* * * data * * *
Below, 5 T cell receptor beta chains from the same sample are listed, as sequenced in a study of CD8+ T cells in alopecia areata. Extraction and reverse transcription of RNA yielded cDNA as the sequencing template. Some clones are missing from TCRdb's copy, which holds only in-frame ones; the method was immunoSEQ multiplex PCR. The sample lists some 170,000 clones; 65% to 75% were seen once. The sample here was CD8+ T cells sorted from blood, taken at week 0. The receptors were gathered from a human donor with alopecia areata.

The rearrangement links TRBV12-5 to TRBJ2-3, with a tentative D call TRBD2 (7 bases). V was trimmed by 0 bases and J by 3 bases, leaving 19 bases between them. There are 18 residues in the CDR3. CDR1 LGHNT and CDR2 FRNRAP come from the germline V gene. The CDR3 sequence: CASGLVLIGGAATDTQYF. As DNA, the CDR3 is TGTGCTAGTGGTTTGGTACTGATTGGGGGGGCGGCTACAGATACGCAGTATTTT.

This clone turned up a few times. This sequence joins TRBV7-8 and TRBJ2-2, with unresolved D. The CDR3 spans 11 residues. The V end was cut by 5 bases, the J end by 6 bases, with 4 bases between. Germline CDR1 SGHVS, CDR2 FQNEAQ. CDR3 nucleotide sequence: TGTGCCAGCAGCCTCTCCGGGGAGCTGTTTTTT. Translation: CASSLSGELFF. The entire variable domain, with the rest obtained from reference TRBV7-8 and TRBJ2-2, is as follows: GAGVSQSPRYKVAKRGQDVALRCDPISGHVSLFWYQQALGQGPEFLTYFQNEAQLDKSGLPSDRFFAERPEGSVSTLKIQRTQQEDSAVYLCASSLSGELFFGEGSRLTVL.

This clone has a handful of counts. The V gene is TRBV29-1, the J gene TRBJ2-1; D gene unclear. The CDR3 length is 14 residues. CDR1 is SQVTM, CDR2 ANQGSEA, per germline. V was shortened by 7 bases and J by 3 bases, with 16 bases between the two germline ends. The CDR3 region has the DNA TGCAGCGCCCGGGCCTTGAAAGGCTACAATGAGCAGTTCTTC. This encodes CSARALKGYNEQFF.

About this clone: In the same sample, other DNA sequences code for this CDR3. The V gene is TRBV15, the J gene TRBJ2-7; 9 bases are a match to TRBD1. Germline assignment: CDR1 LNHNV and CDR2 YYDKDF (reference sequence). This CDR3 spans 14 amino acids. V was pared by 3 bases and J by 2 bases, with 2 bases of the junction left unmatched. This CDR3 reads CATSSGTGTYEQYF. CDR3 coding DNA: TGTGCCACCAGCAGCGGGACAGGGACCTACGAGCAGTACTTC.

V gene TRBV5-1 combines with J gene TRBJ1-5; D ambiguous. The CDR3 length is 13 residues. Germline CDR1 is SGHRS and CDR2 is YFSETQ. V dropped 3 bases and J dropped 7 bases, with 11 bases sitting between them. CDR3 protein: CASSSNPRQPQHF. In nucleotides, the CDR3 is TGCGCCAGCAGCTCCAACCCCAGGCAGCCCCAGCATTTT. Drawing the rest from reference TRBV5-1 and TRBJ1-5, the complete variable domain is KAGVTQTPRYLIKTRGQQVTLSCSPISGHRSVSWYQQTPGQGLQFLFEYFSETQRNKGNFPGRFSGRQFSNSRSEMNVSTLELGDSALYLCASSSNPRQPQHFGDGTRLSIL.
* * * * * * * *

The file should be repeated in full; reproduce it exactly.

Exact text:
Below, 5 T cell receptor beta chains from the same sample are listed, as sequenced in a study of CD8+ T cells in alopecia areata. Extraction and reverse transcription of RNA yielded cDNA as the sequencing template. Some clones are missing from TCRdb's copy, which holds only in-frame ones; the method was immunoSEQ multiplex PCR. The sample lists some 170,000 clones; 65% to 75% were seen once. The sample here was CD8+ T cells sorted from blood, taken at week 0. The receptors were gathered from a human donor with alopecia areata.

The rearrangement links TRBV12-5 to TRBJ2-3, with a tentative D call TRBD2 (7 bases). V was trimmed by 0 bases and J by 3 bases, leaving 19 bases between them. There are 18 residues in the CDR3. CDR1 LGHNT and CDR2 FRNRAP come from the germline V gene. The CDR3 sequence: CASGLVLIGGAATDTQYF. As DNA, the CDR3 is TGTGCTAGTGGTTTGGTACTGATTGGGGGGGCGGCTACAGATACGCAGTATTTT.

This clone turned up a few times. This sequence joins TRBV7-8 and TRBJ2-2, with unresolved D. The CDR3 spans 11 residues. The V end was cut by 5 bases, the J end by 6 bases, with 4 bases between. Germline CDR1 SGHVS, CDR2 FQNEAQ. CDR3 nucleotide sequence: TGTGCCAGCAGCCTCTCCGGGGAGCTGTTTTTT. Translation: CASSLSGELFF. The entire variable domain, with the rest obtained from reference TRBV7-8 and TRBJ2-2, is as follows: GAGVSQSPRYKVAKRGQDVALRCDPISGHVSLFWYQQALGQGPEFLTYFQNEAQLDKSGLPSDRFFAERPEGSVSTLKIQRTQQEDSAVYLCASSLSGELFFGEGSRLTVL.

This clone has a handful of counts. The V gene is TRBV29-1, the J gene TRBJ2-1; D gene unclear. The CDR3 length is 14 residues. CDR1 is SQVTM, CDR2 ANQGSEA, per germline. V was shortened by 7 bases and J by 3 bases, with 16 bases between the two germline ends. The CDR3 region has the DNA TGCAGCGCCCGGGCCTTGAAAGGCTACAATGAGCAGTTCTTC. This encodes CSARALKGYNEQFF.

About this clone: In the same sample, other DNA sequences code for this CDR3. The V gene is TRBV15, the J gene TRBJ2-7; 9 bases are a match to TRBD1. Germline assignment: CDR1 LNHNV and CDR2 YYDKDF (reference sequence). This CDR3 spans 14 amino acids. V was pared by 3 bases and J by 2 bases, with 2 bases of the junction left unmatched. This CDR3 reads CATSSGTGTYEQYF. CDR3 coding DNA: TGTGCCACCAGCAGCGGGACAGGGACCTACGAGCAGTACTTC.

V gene TRBV5-1 combines with J gene TRBJ1-5; D ambiguous. The CDR3 length is 13 residues. Germline CDR1 is SGHRS and CDR2 is YFSETQ. V dropped 3 bases and J dropped 7 bases, with 11 bases sitting between them. CDR3 protein: CASSSNPRQPQHF. In nucleotides, the CDR3 is TGCGCCAGCAGCTCCAACCCCAGGCAGCCCCAGCATTTT. Drawing the rest from reference TRBV5-1 and TRBJ1-5, the complete variable domain is KAGVTQTPRYLIKTRGQQVTLSCSPISGHRSVSWYQQTPGQGLQFLFEYFSETQRNKGNFPGRFSGRQFSNSRSEMNVSTLELGDSALYLCASSSNPRQPQHFGDGTRLSIL.